Plum chutney is super yum paired with spicy barbecued meat —Photo courtesy:
Plum chutney is super yum paired with spicy barbecued meat —Photo courtesy:


Either that or let loose in your kitchen. Caramelise your favourite fruits into a sauce, like has anyone ever told you that plum makes for a mighty good sauce with spicy barbecued meat?

Marinate it as soon as possible

Prepare your marinade mixture as soon as the meat arrives because it takes time for the spices to soak into tougher meat, particularly beef. If left for days in the refrigerator, I assure you, you are in for a flavourful kicker so ideally, maybe host your Eid barbecue on the third day...

Pro-tip: please abandon the age old method of using yoghurt as a base to marinate your meat in. Remember, it’s not the foundation of marinade, it's just one of the ingredients.

Use Coke to baste

Pakistani palates are big on spice, but we sometimes forget to balance flavours. Barbeque also needs heat so we recommend using some Coke to caramelise the barbecue first.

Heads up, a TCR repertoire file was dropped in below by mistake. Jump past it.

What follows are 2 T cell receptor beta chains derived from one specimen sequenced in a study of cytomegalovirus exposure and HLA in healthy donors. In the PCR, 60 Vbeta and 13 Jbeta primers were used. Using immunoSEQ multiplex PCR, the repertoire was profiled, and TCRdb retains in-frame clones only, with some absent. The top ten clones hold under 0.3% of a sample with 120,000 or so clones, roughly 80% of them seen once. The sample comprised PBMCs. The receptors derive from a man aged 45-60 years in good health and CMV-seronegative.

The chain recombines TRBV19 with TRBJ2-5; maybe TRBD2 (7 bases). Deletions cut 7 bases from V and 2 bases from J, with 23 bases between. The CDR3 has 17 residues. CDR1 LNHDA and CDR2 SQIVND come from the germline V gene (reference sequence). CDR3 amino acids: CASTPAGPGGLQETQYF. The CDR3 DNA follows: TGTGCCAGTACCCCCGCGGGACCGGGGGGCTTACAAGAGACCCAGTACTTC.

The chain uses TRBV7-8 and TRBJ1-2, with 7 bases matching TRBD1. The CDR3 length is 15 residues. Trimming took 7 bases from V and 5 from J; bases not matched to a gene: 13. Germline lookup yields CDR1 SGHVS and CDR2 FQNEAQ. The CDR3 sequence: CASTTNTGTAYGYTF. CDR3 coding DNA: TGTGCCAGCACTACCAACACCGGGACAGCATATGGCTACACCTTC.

Don't knock it till you've tried it. —Photo courtesy:
Don't knock it till you've tried it. —Photo courtesy:


Now hear me out, I haven't lost my mind. It's a better alternative to sugar to leave a hint of sweetness on your barbecue and helps ground the flavours more.

So brush some cola on your seekhs as you barbecue them on the grill periodically, just like you would do your oil brushing routine.

Think outside your company-produced packaged spice mixes:

And by that, I mean quite literally, think outside the box.

These mixes have standard proportions of different spices which means your barbeque will taste the same each time. Tweak these proportions as you prepare your own masala mixes at home.

You want to marinate cuts like raan well in advance. —Photo courtesy:
You want to marinate cuts like raan well in advance. —Photo courtesy:


This ensures two things: you get to use freshly ground masala which has a different taste of its own, and you get to add your twist to it.

Three words for you: fresh green papaya

While we usually rely on company-manufactured meat tenderisers that we can easily stock up on, this year's Eid ul Azha happens to coincide with the season of a natural alternative, papaya.

Sorry not sorry for this picture of raw meat. It's Bakra Eid, get used to it. —Photo courtesy: vanillahills.blogspot
Sorry not sorry for this picture of raw meat. It's Bakra Eid, get used to it. —Photo courtesy: vanillahills.blogspot